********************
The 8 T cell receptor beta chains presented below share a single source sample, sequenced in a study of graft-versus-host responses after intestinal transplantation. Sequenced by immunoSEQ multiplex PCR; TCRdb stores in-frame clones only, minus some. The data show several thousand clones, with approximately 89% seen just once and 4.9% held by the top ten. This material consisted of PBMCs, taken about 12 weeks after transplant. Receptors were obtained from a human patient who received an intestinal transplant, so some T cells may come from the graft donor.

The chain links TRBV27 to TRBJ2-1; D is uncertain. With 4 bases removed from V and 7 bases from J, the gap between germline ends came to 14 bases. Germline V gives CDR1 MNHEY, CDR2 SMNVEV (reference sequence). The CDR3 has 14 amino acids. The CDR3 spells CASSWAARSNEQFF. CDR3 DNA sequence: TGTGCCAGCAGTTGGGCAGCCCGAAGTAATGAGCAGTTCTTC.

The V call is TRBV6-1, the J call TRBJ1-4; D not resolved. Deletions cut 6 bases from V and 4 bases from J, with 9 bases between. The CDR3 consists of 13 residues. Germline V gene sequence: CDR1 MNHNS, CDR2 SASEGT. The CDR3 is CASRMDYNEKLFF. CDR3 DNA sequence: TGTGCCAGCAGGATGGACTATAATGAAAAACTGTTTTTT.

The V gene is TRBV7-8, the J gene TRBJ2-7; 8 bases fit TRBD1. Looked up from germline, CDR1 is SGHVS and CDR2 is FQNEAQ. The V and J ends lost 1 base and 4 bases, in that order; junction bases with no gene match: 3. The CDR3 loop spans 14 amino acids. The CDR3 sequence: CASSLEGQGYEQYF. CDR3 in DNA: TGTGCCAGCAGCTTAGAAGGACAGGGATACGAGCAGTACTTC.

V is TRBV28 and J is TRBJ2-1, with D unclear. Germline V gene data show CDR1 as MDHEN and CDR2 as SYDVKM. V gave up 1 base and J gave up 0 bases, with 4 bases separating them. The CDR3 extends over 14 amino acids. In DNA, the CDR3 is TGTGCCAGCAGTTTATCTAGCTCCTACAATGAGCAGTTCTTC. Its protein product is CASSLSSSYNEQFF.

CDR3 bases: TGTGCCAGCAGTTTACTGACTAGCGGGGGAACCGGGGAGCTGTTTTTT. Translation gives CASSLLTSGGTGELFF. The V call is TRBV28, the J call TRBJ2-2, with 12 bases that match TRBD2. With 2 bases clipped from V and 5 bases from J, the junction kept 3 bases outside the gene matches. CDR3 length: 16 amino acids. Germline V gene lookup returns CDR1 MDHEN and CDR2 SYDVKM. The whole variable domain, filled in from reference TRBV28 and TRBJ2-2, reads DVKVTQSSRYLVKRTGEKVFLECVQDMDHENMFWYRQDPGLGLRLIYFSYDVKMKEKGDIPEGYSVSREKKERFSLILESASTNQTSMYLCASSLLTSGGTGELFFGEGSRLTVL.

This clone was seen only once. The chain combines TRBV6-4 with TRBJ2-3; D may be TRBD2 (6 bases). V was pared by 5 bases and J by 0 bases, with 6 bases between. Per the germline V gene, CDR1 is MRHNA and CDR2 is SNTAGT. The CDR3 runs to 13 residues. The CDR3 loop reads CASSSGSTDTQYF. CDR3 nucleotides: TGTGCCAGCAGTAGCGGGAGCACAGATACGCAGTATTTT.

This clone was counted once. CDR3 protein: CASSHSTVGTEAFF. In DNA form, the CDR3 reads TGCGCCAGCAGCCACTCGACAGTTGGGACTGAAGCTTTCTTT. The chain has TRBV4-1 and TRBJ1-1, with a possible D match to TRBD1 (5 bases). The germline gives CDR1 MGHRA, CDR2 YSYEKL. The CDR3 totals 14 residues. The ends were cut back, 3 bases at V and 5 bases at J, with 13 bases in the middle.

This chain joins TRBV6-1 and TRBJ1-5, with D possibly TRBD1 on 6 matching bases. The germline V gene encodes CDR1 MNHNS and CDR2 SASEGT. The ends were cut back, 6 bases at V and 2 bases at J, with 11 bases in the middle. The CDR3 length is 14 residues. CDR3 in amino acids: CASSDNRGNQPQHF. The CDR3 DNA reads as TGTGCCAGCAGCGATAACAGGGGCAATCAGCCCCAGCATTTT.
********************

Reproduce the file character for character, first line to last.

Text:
The 8 T cell receptor beta chains presented below share a single source sample, sequenced in a study of graft-versus-host responses after intestinal transplantation. Sequenced by immunoSEQ multiplex PCR; TCRdb stores in-frame clones only, minus some. The data show several thousand clones, with approximately 89% seen just once and 4.9% held by the top ten. This material consisted of PBMCs, taken about 12 weeks after transplant. Receptors were obtained from a human patient who received an intestinal transplant, so some T cells may come from the graft donor.

The chain links TRBV27 to TRBJ2-1; D is uncertain. With 4 bases removed from V and 7 bases from J, the gap between germline ends came to 14 bases. Germline V gives CDR1 MNHEY, CDR2 SMNVEV (reference sequence). The CDR3 has 14 amino acids. The CDR3 spells CASSWAARSNEQFF. CDR3 DNA sequence: TGTGCCAGCAGTTGGGCAGCCCGAAGTAATGAGCAGTTCTTC.

The V call is TRBV6-1, the J call TRBJ1-4; D not resolved. Deletions cut 6 bases from V and 4 bases from J, with 9 bases between. The CDR3 consists of 13 residues. Germline V gene sequence: CDR1 MNHNS, CDR2 SASEGT. The CDR3 is CASRMDYNEKLFF. CDR3 DNA sequence: TGTGCCAGCAGGATGGACTATAATGAAAAACTGTTTTTT.

The V gene is TRBV7-8, the J gene TRBJ2-7; 8 bases fit TRBD1. Looked up from germline, CDR1 is SGHVS and CDR2 is FQNEAQ. The V and J ends lost 1 base and 4 bases, in that order; junction bases with no gene match: 3. The CDR3 loop spans 14 amino acids. The CDR3 sequence: CASSLEGQGYEQYF. CDR3 in DNA: TGTGCCAGCAGCTTAGAAGGACAGGGATACGAGCAGTACTTC.

V is TRBV28 and J is TRBJ2-1, with D unclear. Germline V gene data show CDR1 as MDHEN and CDR2 as SYDVKM. V gave up 1 base and J gave up 0 bases, with 4 bases separating them. The CDR3 extends over 14 amino acids. In DNA, the CDR3 is TGTGCCAGCAGTTTATCTAGCTCCTACAATGAGCAGTTCTTC. Its protein product is CASSLSSSYNEQFF.

CDR3 bases: TGTGCCAGCAGTTTACTGACTAGCGGGGGAACCGGGGAGCTGTTTTTT. Translation gives CASSLLTSGGTGELFF. The V call is TRBV28, the J call TRBJ2-2, with 12 bases that match TRBD2. With 2 bases clipped from V and 5 bases from J, the junction kept 3 bases outside the gene matches. CDR3 length: 16 amino acids. Germline V gene lookup returns CDR1 MDHEN and CDR2 SYDVKM. The whole variable domain, filled in from reference TRBV28 and TRBJ2-2, reads DVKVTQSSRYLVKRTGEKVFLECVQDMDHENMFWYRQDPGLGLRLIYFSYDVKMKEKGDIPEGYSVSREKKERFSLILESASTNQTSMYLCASSLLTSGGTGELFFGEGSRLTVL.

This clone was seen only once. The chain combines TRBV6-4 with TRBJ2-3; D may be TRBD2 (6 bases). V was pared by 5 bases and J by 0 bases, with 6 bases between. Per the germline V gene, CDR1 is MRHNA and CDR2 is SNTAGT. The CDR3 runs to 13 residues. The CDR3 loop reads CASSSGSTDTQYF. CDR3 nucleotides: TGTGCCAGCAGTAGCGGGAGCACAGATACGCAGTATTTT.

This clone was counted once. CDR3 protein: CASSHSTVGTEAFF. In DNA form, the CDR3 reads TGCGCCAGCAGCCACTCGACAGTTGGGACTGAAGCTTTCTTT. The chain has TRBV4-1 and TRBJ1-1, with a possible D match to TRBD1 (5 bases). The germline gives CDR1 MGHRA, CDR2 YSYEKL. The CDR3 totals 14 residues. The ends were cut back, 3 bases at V and 5 bases at J, with 13 bases in the middle.

This chain joins TRBV6-1 and TRBJ1-5, with D possibly TRBD1 on 6 matching bases. The germline V gene encodes CDR1 MNHNS and CDR2 SASEGT. The ends were cut back, 6 bases at V and 2 bases at J, with 11 bases in the middle. The CDR3 length is 14 residues. CDR3 in amino acids: CASSDNRGNQPQHF. The CDR3 DNA reads as TGTGCCAGCAGCGATAACAGGGGCAATCAGCCCCAGCATTTT.